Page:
A dried flower on a white page under clear cellophane.

Flowers, visual poetry and George Crabbe’s herbarium in a workshop at Trowbridge Museum

I received an email from Hannah at Trowbridge Museum about some of my visual poems that she’d seen on social media, particularly the ones I’d made using wildflowers and plants (which I’ve mentioned before on this blog). Hannah asked if I could design and lead some flower-based visual poetry workshops for young people (aged 7+) incorporating the extensive herbarium (a collection of dried plants) collected by late 18th, early 19th century poet and clergyman George Crabbe, which is archived at the museum (I wrote about that here). What a wonderful idea and project to be involved in – of course, I said yes. The workshops form part of The Wild Way Home, Trowbridge Museum’s contribution to The Wild Escape, a major creative project for museums and schools taking inspiration from the natural world and wildlife found in museum and gallery collections.

My interest in making poems using wildflowers and natural garden debris, such as fallen leaves and decomposing flowers, started a few years ago when I became more concerned about the climate crisis and tried to find a way to create work that draws attention to both the beauty and vulnerability of the natural world. To my mind, paying attention in this way acknowledges the importance of something and I love the fact that George Crabbe carefully gathered, preserved and labelled a wide range of flowers, wildflowers and plants, honouring each with care and attention so that the collection is still available to enjoy more than 190 years after his death in 1832.

My first workshop for this project took place last Saturday. A group of about 14 young people and their carers first gathered in the museum to look at George Crabbe’s desk, wonderfully restored. Also on offer in the museum is a drawer containing the poet’s spectacles, samples from his collection of plants and fossils and an early example of one of his poetry books. Through the window of the museum, even though it was a misty morning, we looked across town to the spire of St James’ Church, the church were George Crabbe was Rector from 1814 until his death in 1832.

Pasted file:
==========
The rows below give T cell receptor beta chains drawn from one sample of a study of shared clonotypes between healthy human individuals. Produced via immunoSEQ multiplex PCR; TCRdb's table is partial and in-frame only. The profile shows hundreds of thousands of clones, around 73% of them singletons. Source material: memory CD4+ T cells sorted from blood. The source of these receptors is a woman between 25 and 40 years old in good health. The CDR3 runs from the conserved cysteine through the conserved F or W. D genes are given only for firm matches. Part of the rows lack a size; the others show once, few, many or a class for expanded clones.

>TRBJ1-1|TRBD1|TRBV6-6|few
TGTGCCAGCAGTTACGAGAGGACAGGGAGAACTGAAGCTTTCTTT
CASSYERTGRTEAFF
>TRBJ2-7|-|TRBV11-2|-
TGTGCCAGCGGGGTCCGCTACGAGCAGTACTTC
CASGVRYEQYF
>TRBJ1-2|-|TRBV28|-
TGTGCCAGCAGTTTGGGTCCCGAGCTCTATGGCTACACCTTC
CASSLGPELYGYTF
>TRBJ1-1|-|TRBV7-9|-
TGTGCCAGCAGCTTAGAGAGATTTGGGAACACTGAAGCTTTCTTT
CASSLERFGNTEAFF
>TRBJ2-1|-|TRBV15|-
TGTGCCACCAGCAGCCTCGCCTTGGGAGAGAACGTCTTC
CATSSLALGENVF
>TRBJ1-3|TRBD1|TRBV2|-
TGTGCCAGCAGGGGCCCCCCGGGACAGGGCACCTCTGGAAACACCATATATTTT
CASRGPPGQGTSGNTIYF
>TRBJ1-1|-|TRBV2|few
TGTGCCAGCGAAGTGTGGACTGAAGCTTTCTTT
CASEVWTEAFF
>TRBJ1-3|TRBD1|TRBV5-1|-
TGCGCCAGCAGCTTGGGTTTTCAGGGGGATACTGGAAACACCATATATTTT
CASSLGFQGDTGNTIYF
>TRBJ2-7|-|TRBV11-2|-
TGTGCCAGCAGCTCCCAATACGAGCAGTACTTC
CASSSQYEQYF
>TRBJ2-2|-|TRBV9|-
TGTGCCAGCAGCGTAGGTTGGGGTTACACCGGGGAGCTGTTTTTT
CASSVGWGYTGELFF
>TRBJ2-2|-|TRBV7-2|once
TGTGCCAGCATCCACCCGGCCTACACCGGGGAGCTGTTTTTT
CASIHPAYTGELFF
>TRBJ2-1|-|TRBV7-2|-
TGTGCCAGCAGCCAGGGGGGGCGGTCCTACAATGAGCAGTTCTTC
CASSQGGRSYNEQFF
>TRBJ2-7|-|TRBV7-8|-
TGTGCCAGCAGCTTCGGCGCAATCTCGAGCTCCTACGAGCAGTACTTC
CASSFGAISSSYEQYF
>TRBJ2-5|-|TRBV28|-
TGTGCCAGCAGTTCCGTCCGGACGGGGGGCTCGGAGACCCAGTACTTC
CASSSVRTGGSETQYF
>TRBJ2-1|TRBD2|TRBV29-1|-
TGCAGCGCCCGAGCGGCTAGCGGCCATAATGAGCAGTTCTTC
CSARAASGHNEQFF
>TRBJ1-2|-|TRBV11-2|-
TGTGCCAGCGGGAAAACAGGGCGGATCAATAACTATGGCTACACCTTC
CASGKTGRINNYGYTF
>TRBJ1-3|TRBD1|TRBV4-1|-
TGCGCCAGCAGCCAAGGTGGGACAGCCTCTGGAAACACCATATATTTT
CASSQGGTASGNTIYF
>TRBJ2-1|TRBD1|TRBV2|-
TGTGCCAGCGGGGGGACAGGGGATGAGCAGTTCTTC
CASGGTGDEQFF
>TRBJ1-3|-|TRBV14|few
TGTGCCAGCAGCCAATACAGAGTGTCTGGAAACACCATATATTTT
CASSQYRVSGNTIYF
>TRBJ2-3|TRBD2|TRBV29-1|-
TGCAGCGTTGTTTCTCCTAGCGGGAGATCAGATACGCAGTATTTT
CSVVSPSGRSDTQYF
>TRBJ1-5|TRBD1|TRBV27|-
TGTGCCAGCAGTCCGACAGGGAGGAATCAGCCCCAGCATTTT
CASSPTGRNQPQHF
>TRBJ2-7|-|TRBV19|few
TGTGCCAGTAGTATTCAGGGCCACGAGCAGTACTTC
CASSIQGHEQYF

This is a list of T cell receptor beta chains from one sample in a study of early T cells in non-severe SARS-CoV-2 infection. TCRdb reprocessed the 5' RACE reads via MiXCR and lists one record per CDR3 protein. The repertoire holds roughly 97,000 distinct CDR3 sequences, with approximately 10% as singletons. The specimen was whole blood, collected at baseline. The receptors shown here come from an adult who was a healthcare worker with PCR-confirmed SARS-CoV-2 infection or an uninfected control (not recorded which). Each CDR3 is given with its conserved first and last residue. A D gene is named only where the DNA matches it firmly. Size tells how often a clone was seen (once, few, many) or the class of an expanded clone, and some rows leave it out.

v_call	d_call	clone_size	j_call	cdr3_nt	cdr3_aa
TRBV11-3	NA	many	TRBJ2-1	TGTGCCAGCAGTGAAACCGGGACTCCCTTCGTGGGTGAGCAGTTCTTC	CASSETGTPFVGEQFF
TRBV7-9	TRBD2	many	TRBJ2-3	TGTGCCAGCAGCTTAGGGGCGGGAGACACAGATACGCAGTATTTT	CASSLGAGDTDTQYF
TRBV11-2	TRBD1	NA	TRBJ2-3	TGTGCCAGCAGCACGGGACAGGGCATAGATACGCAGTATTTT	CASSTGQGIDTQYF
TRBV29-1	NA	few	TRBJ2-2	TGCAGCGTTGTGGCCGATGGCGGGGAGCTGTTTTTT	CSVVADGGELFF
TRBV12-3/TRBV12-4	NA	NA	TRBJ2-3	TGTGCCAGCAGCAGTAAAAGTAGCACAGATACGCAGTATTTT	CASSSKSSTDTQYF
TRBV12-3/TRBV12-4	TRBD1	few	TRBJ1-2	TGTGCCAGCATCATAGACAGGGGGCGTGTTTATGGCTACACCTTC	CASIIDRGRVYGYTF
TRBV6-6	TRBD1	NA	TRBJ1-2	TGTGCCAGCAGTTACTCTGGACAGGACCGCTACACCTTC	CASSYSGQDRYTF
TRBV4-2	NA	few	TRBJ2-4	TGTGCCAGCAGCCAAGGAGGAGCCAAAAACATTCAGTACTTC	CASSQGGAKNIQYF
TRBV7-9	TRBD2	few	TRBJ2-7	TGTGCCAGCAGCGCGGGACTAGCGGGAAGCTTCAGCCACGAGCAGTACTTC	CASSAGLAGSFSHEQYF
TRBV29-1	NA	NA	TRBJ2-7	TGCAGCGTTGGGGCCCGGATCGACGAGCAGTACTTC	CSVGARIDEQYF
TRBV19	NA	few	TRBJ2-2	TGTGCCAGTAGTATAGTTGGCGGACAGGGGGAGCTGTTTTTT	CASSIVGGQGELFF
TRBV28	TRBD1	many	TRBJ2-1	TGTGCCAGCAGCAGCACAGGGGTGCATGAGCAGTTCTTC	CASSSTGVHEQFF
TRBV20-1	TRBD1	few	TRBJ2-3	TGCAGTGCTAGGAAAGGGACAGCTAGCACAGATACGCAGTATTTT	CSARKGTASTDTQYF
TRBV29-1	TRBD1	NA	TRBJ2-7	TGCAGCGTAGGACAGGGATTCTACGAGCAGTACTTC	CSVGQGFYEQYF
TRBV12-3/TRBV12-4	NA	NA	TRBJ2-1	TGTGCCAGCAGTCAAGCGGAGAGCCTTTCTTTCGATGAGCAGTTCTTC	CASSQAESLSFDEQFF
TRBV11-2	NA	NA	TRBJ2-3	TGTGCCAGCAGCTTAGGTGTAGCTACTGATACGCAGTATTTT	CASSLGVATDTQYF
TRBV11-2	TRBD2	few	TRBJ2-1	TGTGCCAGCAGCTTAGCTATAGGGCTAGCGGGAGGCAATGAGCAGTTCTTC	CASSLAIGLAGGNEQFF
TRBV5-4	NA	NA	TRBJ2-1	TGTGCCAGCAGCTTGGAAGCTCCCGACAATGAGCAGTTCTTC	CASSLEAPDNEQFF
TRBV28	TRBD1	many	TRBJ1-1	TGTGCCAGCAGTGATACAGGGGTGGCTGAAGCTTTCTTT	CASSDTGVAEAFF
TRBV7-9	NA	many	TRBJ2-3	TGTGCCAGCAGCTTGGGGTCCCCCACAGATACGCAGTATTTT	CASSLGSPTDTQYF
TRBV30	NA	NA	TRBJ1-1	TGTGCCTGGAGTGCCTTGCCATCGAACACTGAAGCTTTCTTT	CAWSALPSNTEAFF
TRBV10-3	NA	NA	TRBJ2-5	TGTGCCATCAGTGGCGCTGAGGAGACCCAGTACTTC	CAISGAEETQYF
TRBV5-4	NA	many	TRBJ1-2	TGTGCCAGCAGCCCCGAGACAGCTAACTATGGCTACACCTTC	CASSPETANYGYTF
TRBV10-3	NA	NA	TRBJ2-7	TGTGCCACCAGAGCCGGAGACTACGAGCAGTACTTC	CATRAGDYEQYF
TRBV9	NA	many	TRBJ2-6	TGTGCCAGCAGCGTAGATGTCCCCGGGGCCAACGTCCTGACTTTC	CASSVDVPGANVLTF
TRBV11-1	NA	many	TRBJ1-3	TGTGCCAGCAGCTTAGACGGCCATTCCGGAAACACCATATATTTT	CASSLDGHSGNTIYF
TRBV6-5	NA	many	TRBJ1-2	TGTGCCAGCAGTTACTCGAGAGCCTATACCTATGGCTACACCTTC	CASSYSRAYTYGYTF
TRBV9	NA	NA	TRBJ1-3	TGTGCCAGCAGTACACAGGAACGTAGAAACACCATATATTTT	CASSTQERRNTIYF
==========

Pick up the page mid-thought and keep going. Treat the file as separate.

Then we went up to our workshop room to find out a little more about George Crabbe, his life and work, and to be introduced to the idea of visual poetry.

The child of both poetry and the visual arts, visual poetry has a double set of interests and its forms are myriad…

Geof Huth, ‘Visual Poetry Today’ (Poetry Foundation)

There was a lovely range of ages in my first workshop, a few younger siblings joined in, as well as parents, grandparents and carers. We talked about pattern, repetition, shape and rhyme in poetry, and how that might be represented visually. We also learned that George Crabbe wrote long narrative poems, predominantly in the form of rhyming couplets, and I showed the group some of my own visual poems, where I’ve used the same flower at the end of each line to represent a rhyme, and more recent poems using photocopies of fallen leaves.

Then the group spent time with George Crabbe’s herbarium, carefully handling specimens (all kept under clear protective covering to preserve them) and selecting the ones they wanted to work with. Hannah, from Trowbridge Museum, photocopied the chosen specimens, then the participants set to work, cutting and pasting photocopies of flowers, or drawing and colouring them, or making 3D models of flowers and a garden landscape, or a combination of all of this. One workshop member had a go at writing rhyming couplets in the style of George Crabbe. We talked about how Crabbe included common wildflowers in his collection and the group was very knowledgeable about the insect-enabling, pollinating benefits of flowers and plants, incorporating bees, butterflies and other insects into their creative work, a few samples below!

It’s great that the group spent time with and were inspired by archived materials to make creative work and I thoroughly enjoyed working with such a super group. I’m running two more visual poetry workshops at the museum this year on February 18th and March 18th. Tickets are free and available on the museum’s website.

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